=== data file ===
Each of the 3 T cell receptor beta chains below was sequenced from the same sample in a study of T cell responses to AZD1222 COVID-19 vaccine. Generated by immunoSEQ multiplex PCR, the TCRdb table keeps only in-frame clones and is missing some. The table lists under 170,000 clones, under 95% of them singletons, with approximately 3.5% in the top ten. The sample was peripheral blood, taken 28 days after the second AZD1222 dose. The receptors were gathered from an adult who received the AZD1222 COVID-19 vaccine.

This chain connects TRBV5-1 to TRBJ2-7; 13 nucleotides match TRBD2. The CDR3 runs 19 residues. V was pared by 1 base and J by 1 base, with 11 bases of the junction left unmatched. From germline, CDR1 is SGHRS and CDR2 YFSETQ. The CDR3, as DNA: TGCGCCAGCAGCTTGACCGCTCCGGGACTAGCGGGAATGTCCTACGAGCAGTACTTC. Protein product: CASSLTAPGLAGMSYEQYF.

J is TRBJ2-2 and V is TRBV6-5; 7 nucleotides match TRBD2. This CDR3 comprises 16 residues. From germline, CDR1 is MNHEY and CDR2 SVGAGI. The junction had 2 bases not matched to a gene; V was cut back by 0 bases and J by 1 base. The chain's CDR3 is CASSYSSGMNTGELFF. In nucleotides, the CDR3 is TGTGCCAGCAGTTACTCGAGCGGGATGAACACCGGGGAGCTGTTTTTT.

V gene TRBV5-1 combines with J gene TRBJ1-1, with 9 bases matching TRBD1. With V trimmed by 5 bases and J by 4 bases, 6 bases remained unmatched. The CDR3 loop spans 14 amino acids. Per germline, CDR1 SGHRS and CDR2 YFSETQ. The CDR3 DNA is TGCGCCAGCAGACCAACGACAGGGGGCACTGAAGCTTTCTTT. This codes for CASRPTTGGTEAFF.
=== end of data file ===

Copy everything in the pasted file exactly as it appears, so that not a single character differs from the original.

Each of the 3 T cell receptor beta chains below was sequenced from the same sample in a study of T cell responses to AZD1222 COVID-19 vaccine. Generated by immunoSEQ multiplex PCR, the TCRdb table keeps only in-frame clones and is missing some. The table lists under 170,000 clones, under 95% of them singletons, with approximately 3.5% in the top ten. The sample was peripheral blood, taken 28 days after the second AZD1222 dose. The receptors were gathered from an adult who received the AZD1222 COVID-19 vaccine.

This chain connects TRBV5-1 to TRBJ2-7; 13 nucleotides match TRBD2. The CDR3 runs 19 residues. V was pared by 1 base and J by 1 base, with 11 bases of the junction left unmatched. From germline, CDR1 is SGHRS and CDR2 YFSETQ. The CDR3, as DNA: TGCGCCAGCAGCTTGACCGCTCCGGGACTAGCGGGAATGTCCTACGAGCAGTACTTC. Protein product: CASSLTAPGLAGMSYEQYF.

J is TRBJ2-2 and V is TRBV6-5; 7 nucleotides match TRBD2. This CDR3 comprises 16 residues. From germline, CDR1 is MNHEY and CDR2 SVGAGI. The junction had 2 bases not matched to a gene; V was cut back by 0 bases and J by 1 base. The chain's CDR3 is CASSYSSGMNTGELFF. In nucleotides, the CDR3 is TGTGCCAGCAGTTACTCGAGCGGGATGAACACCGGGGAGCTGTTTTTT.

V gene TRBV5-1 combines with J gene TRBJ1-1, with 9 bases matching TRBD1. With V trimmed by 5 bases and J by 4 bases, 6 bases remained unmatched. The CDR3 loop spans 14 amino acids. Per germline, CDR1 SGHRS and CDR2 YFSETQ. The CDR3 DNA is TGCGCCAGCAGACCAACGACAGGGGGCACTGAAGCTTTCTTT. This codes for CASRPTTGGTEAFF.